Take the 2-minute tour ×
Stack Overflow is a question and answer site for professional and enthusiast programmers. It's 100% free, no registration required.

Each thread may insert an object to the container (at most once) using 'insert' function. Hereafter, the thread may try to access this object using 'get' function. Therefore, there is no race between 'insert' and 'get' when used by the same thread. However, a different thread may try to insert its own object while another thread has called 'get'

I need a container where this situation does not need any synchronization method.

The number of threads may vary dramatically between executions.

class Object;
class Container<Object>;

Container<Object> g_container;

void insert(int threadId)
{
    ScopedLock<Mutex> lock(insertMutex);
    Object obj;
    g_container[threadId] = obj;
}

Object get(int threadId)
{
    return g_container[threadId];
}
share|improve this question
    
Under such conditions, you usually handle this by giving each thread their own container. –  jxh Jul 3 '12 at 6:31
    
Thanks. Forgot to mention that once in a while I need to iterate over all the objects and collect information from them. Therefore, they need to be contained together. –  Ezra Jul 3 '12 at 6:35
    
How do you plan to iterate over container when threads are still inserting? –  jxh Jul 3 '12 at 6:37
    
Since this is a rare operation I don't mind locking - using the insertMutex. –  Ezra Jul 3 '12 at 6:39
    
Two notes: you need to lock for reading too; the STL does not provide any intrinsic locking mechanism. –  Matthieu M. Jul 3 '12 at 6:42

3 Answers 3

up vote 1 down vote accepted

You can use a vector of container pointers. Each thread manages their own container instance, and registers it with the array of container pointers.

template <typename T>
struct Container {
    Mutex insertMutex;
    ContainerType<T> container;
    int index;
    void insert (T &obj) {
        ScopedLock<Mutex> lock(insertMutex);
        container.insert(obj);
    }
    T get () {
        return *container.begin();
    }
    void register_container () {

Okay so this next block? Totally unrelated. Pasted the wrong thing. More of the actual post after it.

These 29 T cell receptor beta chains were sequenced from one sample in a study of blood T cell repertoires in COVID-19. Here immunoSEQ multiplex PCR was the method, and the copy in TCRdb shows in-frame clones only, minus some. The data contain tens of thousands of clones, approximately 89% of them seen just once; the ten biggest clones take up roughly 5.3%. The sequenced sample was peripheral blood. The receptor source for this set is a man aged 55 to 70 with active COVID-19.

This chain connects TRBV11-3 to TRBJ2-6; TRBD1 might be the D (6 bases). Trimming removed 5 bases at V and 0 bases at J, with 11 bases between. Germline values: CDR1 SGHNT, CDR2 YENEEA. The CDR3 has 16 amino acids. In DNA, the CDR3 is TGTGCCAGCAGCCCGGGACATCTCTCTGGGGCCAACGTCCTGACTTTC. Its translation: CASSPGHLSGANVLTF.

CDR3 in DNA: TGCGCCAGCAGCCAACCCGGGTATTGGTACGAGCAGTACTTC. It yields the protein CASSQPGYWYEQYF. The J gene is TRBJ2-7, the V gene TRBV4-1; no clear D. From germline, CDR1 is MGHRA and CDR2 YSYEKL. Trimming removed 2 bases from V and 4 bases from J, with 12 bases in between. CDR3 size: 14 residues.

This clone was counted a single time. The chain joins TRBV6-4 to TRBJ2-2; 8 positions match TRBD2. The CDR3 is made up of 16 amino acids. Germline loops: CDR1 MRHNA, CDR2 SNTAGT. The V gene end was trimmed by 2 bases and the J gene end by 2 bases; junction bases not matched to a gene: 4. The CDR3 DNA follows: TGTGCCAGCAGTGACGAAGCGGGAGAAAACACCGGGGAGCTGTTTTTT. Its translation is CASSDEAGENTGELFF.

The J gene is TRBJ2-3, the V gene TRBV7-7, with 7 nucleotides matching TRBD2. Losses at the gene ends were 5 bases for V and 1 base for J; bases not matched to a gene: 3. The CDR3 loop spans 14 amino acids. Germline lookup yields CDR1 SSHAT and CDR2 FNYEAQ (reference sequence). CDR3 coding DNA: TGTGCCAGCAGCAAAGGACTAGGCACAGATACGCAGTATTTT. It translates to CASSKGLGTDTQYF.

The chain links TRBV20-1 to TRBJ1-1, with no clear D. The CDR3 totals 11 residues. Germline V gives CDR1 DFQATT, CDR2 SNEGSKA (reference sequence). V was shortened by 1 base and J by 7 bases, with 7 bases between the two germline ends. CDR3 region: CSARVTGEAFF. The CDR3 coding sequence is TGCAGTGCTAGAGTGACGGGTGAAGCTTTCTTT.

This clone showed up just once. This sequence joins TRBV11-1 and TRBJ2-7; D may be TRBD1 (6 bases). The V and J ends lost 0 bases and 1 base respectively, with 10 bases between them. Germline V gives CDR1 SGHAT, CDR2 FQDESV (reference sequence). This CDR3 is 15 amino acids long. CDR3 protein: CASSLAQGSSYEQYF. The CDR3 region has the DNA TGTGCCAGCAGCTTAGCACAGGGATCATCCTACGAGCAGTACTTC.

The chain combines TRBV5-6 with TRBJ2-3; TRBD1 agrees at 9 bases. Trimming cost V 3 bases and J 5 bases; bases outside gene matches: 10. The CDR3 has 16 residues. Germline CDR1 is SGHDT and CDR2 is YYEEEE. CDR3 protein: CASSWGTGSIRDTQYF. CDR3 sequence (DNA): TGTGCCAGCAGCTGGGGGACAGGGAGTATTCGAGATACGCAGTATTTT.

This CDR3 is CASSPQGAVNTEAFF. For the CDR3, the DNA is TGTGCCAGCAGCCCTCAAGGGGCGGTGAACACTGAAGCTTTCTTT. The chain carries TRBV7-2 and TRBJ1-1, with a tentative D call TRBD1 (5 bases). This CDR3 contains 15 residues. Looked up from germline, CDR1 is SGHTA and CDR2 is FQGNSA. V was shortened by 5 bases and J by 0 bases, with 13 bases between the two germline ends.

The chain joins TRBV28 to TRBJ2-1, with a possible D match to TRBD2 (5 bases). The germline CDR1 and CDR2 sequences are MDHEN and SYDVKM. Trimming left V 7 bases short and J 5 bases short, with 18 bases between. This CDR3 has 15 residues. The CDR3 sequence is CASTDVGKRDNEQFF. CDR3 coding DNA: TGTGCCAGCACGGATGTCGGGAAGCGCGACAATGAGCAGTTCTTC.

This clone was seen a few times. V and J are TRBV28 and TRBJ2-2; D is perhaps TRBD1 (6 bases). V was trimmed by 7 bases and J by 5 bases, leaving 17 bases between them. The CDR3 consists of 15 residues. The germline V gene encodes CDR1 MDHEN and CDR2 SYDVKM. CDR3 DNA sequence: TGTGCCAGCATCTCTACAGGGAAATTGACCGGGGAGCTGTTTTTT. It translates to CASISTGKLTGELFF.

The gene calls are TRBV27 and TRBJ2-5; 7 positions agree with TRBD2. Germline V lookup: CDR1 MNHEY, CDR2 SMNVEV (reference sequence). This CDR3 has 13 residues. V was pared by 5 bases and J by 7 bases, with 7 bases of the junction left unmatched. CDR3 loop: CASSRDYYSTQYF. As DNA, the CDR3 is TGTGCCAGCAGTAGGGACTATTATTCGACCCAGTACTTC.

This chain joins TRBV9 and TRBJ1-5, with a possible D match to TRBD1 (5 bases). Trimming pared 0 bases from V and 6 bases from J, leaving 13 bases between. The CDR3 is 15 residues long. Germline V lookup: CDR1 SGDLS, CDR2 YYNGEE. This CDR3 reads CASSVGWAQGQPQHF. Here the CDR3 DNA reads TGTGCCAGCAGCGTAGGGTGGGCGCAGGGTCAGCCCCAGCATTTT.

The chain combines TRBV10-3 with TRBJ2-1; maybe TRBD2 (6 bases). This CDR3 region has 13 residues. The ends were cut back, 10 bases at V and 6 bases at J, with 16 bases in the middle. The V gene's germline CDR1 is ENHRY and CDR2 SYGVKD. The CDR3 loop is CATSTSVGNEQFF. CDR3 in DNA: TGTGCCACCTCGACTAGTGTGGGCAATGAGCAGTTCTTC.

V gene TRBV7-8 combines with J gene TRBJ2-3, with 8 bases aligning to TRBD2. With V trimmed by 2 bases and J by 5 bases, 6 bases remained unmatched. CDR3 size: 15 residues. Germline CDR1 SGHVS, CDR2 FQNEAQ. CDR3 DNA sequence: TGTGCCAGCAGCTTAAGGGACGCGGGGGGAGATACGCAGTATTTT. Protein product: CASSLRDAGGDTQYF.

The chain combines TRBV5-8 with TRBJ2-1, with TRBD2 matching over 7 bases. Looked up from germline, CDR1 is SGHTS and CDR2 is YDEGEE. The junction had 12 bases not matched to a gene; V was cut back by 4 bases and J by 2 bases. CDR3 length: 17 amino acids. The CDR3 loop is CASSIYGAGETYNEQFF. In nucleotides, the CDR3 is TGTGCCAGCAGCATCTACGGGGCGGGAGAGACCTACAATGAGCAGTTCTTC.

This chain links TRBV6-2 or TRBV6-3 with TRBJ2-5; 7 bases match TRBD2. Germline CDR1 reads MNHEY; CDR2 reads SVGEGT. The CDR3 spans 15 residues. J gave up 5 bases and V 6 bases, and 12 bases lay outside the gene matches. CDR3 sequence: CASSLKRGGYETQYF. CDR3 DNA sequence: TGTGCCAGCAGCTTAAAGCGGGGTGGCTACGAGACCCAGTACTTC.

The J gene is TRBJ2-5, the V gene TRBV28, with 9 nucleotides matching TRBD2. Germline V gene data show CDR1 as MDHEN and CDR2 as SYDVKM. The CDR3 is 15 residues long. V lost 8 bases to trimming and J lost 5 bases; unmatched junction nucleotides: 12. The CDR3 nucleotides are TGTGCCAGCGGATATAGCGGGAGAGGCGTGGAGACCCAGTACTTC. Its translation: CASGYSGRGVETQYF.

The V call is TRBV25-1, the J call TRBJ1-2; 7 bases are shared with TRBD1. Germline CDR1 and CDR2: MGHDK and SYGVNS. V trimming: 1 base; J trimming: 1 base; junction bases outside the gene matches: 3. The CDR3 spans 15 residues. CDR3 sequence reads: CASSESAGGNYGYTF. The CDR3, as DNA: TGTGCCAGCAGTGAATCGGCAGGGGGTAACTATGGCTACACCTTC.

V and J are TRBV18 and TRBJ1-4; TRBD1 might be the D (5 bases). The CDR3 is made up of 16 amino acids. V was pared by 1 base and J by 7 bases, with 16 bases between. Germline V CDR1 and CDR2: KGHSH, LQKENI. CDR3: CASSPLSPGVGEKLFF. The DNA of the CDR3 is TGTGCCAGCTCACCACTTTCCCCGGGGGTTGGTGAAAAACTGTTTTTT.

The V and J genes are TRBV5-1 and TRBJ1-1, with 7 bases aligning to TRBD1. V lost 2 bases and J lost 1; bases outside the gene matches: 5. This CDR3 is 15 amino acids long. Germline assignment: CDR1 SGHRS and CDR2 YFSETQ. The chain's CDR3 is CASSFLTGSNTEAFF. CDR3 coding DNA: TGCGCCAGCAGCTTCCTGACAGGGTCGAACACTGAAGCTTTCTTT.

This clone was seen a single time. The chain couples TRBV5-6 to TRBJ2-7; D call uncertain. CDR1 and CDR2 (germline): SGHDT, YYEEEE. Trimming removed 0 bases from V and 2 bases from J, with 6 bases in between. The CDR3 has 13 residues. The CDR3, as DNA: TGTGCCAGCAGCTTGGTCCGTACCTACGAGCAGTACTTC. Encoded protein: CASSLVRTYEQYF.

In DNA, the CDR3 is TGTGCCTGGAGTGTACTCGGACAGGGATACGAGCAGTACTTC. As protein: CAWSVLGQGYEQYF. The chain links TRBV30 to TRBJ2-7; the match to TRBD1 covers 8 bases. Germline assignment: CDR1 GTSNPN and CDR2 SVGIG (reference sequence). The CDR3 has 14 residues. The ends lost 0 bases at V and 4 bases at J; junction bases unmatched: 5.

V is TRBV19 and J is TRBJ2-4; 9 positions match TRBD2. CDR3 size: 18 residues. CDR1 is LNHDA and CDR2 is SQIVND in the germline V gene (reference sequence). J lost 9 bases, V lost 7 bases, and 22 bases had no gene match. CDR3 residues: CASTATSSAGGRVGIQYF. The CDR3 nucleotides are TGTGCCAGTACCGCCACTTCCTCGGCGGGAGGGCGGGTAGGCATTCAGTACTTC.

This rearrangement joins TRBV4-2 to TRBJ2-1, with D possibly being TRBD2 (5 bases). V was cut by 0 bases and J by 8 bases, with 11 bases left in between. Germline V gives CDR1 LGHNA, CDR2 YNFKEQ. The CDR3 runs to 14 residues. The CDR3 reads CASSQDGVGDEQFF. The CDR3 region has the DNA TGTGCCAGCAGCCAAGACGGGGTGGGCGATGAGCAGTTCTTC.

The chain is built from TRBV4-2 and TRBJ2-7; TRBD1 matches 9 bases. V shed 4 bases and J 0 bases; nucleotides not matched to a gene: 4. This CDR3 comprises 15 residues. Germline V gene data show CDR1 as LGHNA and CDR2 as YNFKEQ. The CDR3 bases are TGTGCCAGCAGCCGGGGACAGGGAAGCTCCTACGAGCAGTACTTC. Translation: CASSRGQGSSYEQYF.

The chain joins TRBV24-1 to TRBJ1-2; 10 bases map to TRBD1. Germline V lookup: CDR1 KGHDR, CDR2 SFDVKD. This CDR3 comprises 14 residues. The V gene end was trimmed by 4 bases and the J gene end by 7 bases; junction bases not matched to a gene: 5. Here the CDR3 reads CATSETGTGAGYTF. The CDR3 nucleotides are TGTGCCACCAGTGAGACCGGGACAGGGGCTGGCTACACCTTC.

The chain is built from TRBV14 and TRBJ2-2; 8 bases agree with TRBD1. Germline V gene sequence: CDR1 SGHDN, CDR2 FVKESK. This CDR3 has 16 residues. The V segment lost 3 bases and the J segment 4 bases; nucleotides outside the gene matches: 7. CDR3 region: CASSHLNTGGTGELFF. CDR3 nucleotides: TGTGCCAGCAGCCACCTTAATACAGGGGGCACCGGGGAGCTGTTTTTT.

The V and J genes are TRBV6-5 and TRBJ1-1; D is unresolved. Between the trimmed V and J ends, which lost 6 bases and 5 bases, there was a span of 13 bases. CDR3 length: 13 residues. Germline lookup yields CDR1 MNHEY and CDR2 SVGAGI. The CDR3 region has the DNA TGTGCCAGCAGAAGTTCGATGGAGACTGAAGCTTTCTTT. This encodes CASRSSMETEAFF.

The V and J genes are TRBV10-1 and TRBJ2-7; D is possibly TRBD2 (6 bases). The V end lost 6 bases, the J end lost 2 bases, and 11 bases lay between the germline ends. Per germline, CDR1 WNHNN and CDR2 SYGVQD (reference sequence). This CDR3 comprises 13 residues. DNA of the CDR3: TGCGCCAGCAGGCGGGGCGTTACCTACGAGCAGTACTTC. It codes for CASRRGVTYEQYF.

if (index != 0) return;
        if (counter == MAX_THREADS) throw 0;
        index = ++counter;
        ScopedLock<Mutex> lock(registerMutex);
        containers.push_back(this);
    }
    static std::vector<Container *> containers;
    static Atomic<int> counter;
    static Mutex registerMutex;
};

template <typename T>
std::vector<Container<T> *> Container<T>::containers;

template <typename T>
Atomic<int> Container<T>::counter;

template <typename T>
Mutex Container<T>::registerMutex;

Now, you can iterate over the Container<T>::containers to access all containers.

share|improve this answer

The thing you're looking for is usually called a "lock-free data structure".

I understand why you think you need a lock-free container, but I can almost promise you that you don't. They are usually more trouble than they're worth. You should just have one mutex which governs all access to an ordinary container. Lock the mutex to insert in the container. Lock the mutex to remove from the container. And lock the mutex before reading (or iterating over) the container.

Here is some helpful discussion from Herb Sutter, chair of the C++ standards committee:

http://www.drdobbs.com/cpp/lock-free-code-a-false-sense-of-security/210600279

share|improve this answer
    
@Potatoswatter Yes, just so. If at any time it's possible that another thread may modify the container while you're reading it, then all reads and writes must be synchronized with a mutex. As you say, locking an uncontested mutex is actually pretty cheap (usually just an atomic read). –  James Brock Jul 3 '12 at 7:51

+1 to James Brock.

But it sounds more like you want one container for each thread, yet mutexed, and locking/unlocking the mutexes is cheap because 99.9% of the time the operation succeeds the first time. But the "master" thread does have the ability to occasionally pause the other threads while examining them.

If each thread has only one object, the containers go away. Just lock the objects. Don't worry about the cost of locking unless it's a proven performance problem. In that case, the problem isn't to remove the locks, but merely to reduce their usage frequency. So keep the objects locked and only do an unlock every hundredth time or so. Combine with a condition variable if necessary.

share|improve this answer
    
+1 Right, and if you change the container from class Container<Object> to class Container<Object*>, then each thread can access the object it owns by simply keeping a local pointer to that object, bypassing the need to read the container. –  James Brock Jul 3 '12 at 8:01

Your Answer

 
discard

By posting your answer, you agree to the privacy policy and terms of service.

Not the answer you're looking for? Browse other questions tagged or ask your own question.